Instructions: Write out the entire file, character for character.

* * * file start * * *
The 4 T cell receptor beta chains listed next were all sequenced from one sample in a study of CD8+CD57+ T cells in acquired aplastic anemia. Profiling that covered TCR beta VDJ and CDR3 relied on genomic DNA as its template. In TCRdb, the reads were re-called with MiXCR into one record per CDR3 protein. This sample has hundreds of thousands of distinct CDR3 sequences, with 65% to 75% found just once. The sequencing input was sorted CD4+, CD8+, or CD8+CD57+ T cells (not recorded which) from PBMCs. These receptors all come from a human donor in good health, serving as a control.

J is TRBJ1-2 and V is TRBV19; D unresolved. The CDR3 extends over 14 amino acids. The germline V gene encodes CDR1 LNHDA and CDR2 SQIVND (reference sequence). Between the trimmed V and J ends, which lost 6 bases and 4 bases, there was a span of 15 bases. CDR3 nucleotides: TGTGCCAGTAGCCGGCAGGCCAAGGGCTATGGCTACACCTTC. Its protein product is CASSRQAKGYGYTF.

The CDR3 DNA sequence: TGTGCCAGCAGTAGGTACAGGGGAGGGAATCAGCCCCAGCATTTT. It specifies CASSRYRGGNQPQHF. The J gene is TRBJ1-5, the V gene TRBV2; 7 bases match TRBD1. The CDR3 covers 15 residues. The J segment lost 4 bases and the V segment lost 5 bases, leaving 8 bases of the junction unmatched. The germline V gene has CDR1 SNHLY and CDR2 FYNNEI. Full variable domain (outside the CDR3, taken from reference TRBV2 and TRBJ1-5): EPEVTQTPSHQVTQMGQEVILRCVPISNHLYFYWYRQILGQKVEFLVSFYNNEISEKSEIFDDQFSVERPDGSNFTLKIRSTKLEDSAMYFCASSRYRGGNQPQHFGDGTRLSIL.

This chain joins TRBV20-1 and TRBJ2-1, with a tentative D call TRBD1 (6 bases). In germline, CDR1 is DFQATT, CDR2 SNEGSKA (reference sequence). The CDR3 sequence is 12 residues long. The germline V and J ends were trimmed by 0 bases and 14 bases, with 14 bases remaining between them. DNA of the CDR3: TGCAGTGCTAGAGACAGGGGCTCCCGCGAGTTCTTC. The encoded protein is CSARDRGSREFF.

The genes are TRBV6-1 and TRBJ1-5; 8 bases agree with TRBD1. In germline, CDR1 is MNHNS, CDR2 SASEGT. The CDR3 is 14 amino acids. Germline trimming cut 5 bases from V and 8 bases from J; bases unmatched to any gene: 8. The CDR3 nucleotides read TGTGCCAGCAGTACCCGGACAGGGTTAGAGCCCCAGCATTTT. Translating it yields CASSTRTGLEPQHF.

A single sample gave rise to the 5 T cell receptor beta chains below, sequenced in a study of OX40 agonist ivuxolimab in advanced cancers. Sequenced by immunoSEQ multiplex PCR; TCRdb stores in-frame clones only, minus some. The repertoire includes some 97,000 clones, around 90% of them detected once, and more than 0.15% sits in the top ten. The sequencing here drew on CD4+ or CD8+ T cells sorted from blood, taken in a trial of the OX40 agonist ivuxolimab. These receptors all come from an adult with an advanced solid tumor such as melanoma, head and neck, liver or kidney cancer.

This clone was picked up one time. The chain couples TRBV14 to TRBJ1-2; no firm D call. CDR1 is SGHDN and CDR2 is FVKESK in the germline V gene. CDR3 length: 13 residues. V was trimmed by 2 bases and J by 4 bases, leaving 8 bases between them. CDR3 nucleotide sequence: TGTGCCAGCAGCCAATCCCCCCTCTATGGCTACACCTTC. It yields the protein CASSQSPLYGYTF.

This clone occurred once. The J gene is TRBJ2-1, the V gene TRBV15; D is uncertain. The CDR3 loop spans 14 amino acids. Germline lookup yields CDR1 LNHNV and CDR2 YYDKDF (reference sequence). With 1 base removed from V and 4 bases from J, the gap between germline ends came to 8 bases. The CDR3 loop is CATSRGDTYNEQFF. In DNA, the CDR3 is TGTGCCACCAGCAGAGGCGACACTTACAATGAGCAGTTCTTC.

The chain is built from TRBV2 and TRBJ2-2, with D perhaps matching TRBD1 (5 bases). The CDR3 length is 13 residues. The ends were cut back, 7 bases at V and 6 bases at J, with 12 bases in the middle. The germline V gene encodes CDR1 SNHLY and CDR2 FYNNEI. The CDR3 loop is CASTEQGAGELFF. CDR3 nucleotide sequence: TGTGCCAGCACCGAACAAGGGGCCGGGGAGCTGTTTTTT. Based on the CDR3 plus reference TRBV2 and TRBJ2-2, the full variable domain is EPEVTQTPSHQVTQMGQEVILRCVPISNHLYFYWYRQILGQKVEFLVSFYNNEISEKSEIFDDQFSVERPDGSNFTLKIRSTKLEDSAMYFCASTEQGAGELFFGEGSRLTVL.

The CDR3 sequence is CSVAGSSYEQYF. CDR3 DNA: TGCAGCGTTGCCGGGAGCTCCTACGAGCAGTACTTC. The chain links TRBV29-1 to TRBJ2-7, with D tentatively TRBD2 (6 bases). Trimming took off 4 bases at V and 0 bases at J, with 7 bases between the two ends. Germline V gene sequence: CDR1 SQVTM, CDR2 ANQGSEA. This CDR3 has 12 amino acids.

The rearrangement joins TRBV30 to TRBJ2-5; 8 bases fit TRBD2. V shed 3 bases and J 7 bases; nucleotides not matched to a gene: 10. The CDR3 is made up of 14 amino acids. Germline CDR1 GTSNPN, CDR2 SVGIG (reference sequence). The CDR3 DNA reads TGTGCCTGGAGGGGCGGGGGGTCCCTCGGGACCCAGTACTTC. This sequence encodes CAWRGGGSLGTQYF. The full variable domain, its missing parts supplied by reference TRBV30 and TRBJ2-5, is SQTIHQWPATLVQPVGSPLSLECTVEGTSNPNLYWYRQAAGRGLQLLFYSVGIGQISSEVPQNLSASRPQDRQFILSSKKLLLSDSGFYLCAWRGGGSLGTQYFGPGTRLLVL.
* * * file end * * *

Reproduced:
The 4 T cell receptor beta chains listed next were all sequenced from one sample in a study of CD8+CD57+ T cells in acquired aplastic anemia. Profiling that covered TCR beta VDJ and CDR3 relied on genomic DNA as its template. In TCRdb, the reads were re-called with MiXCR into one record per CDR3 protein. This sample has hundreds of thousands of distinct CDR3 sequences, with 65% to 75% found just once. The sequencing input was sorted CD4+, CD8+, or CD8+CD57+ T cells (not recorded which) from PBMCs. These receptors all come from a human donor in good health, serving as a control.

J is TRBJ1-2 and V is TRBV19; D unresolved. The CDR3 extends over 14 amino acids. The germline V gene encodes CDR1 LNHDA and CDR2 SQIVND (reference sequence). Between the trimmed V and J ends, which lost 6 bases and 4 bases, there was a span of 15 bases. CDR3 nucleotides: TGTGCCAGTAGCCGGCAGGCCAAGGGCTATGGCTACACCTTC. Its protein product is CASSRQAKGYGYTF.

The CDR3 DNA sequence: TGTGCCAGCAGTAGGTACAGGGGAGGGAATCAGCCCCAGCATTTT. It specifies CASSRYRGGNQPQHF. The J gene is TRBJ1-5, the V gene TRBV2; 7 bases match TRBD1. The CDR3 covers 15 residues. The J segment lost 4 bases and the V segment lost 5 bases, leaving 8 bases of the junction unmatched. The germline V gene has CDR1 SNHLY and CDR2 FYNNEI. Full variable domain (outside the CDR3, taken from reference TRBV2 and TRBJ1-5): EPEVTQTPSHQVTQMGQEVILRCVPISNHLYFYWYRQILGQKVEFLVSFYNNEISEKSEIFDDQFSVERPDGSNFTLKIRSTKLEDSAMYFCASSRYRGGNQPQHFGDGTRLSIL.

This chain joins TRBV20-1 and TRBJ2-1, with a tentative D call TRBD1 (6 bases). In germline, CDR1 is DFQATT, CDR2 SNEGSKA (reference sequence). The CDR3 sequence is 12 residues long. The germline V and J ends were trimmed by 0 bases and 14 bases, with 14 bases remaining between them. DNA of the CDR3: TGCAGTGCTAGAGACAGGGGCTCCCGCGAGTTCTTC. The encoded protein is CSARDRGSREFF.

The genes are TRBV6-1 and TRBJ1-5; 8 bases agree with TRBD1. In germline, CDR1 is MNHNS, CDR2 SASEGT. The CDR3 is 14 amino acids. Germline trimming cut 5 bases from V and 8 bases from J; bases unmatched to any gene: 8. The CDR3 nucleotides read TGTGCCAGCAGTACCCGGACAGGGTTAGAGCCCCAGCATTTT. Translating it yields CASSTRTGLEPQHF.

A single sample gave rise to the 5 T cell receptor beta chains below, sequenced in a study of OX40 agonist ivuxolimab in advanced cancers. Sequenced by immunoSEQ multiplex PCR; TCRdb stores in-frame clones only, minus some. The repertoire includes some 97,000 clones, around 90% of them detected once, and more than 0.15% sits in the top ten. The sequencing here drew on CD4+ or CD8+ T cells sorted from blood, taken in a trial of the OX40 agonist ivuxolimab. These receptors all come from an adult with an advanced solid tumor such as melanoma, head and neck, liver or kidney cancer.

This clone was picked up one time. The chain couples TRBV14 to TRBJ1-2; no firm D call. CDR1 is SGHDN and CDR2 is FVKESK in the germline V gene. CDR3 length: 13 residues. V was trimmed by 2 bases and J by 4 bases, leaving 8 bases between them. CDR3 nucleotide sequence: TGTGCCAGCAGCCAATCCCCCCTCTATGGCTACACCTTC. It yields the protein CASSQSPLYGYTF.

This clone occurred once. The J gene is TRBJ2-1, the V gene TRBV15; D is uncertain. The CDR3 loop spans 14 amino acids. Germline lookup yields CDR1 LNHNV and CDR2 YYDKDF (reference sequence). With 1 base removed from V and 4 bases from J, the gap between germline ends came to 8 bases. The CDR3 loop is CATSRGDTYNEQFF. In DNA, the CDR3 is TGTGCCACCAGCAGAGGCGACACTTACAATGAGCAGTTCTTC.

The chain is built from TRBV2 and TRBJ2-2, with D perhaps matching TRBD1 (5 bases). The CDR3 length is 13 residues. The ends were cut back, 7 bases at V and 6 bases at J, with 12 bases in the middle. The germline V gene encodes CDR1 SNHLY and CDR2 FYNNEI. The CDR3 loop is CASTEQGAGELFF. CDR3 nucleotide sequence: TGTGCCAGCACCGAACAAGGGGCCGGGGAGCTGTTTTTT. Based on the CDR3 plus reference TRBV2 and TRBJ2-2, the full variable domain is EPEVTQTPSHQVTQMGQEVILRCVPISNHLYFYWYRQILGQKVEFLVSFYNNEISEKSEIFDDQFSVERPDGSNFTLKIRSTKLEDSAMYFCASTEQGAGELFFGEGSRLTVL.

The CDR3 sequence is CSVAGSSYEQYF. CDR3 DNA: TGCAGCGTTGCCGGGAGCTCCTACGAGCAGTACTTC. The chain links TRBV29-1 to TRBJ2-7, with D tentatively TRBD2 (6 bases). Trimming took off 4 bases at V and 0 bases at J, with 7 bases between the two ends. Germline V gene sequence: CDR1 SQVTM, CDR2 ANQGSEA. This CDR3 has 12 amino acids.

The rearrangement joins TRBV30 to TRBJ2-5; 8 bases fit TRBD2. V shed 3 bases and J 7 bases; nucleotides not matched to a gene: 10. The CDR3 is made up of 14 amino acids. Germline CDR1 GTSNPN, CDR2 SVGIG (reference sequence). The CDR3 DNA reads TGTGCCTGGAGGGGCGGGGGGTCCCTCGGGACCCAGTACTTC. This sequence encodes CAWRGGGSLGTQYF. The full variable domain, its missing parts supplied by reference TRBV30 and TRBJ2-5, is SQTIHQWPATLVQPVGSPLSLECTVEGTSNPNLYWYRQAAGRGLQLLFYSVGIGQISSEVPQNLSASRPQDRQFILSSKKLLLSDSGFYLCAWRGGGSLGTQYFGPGTRLLVL.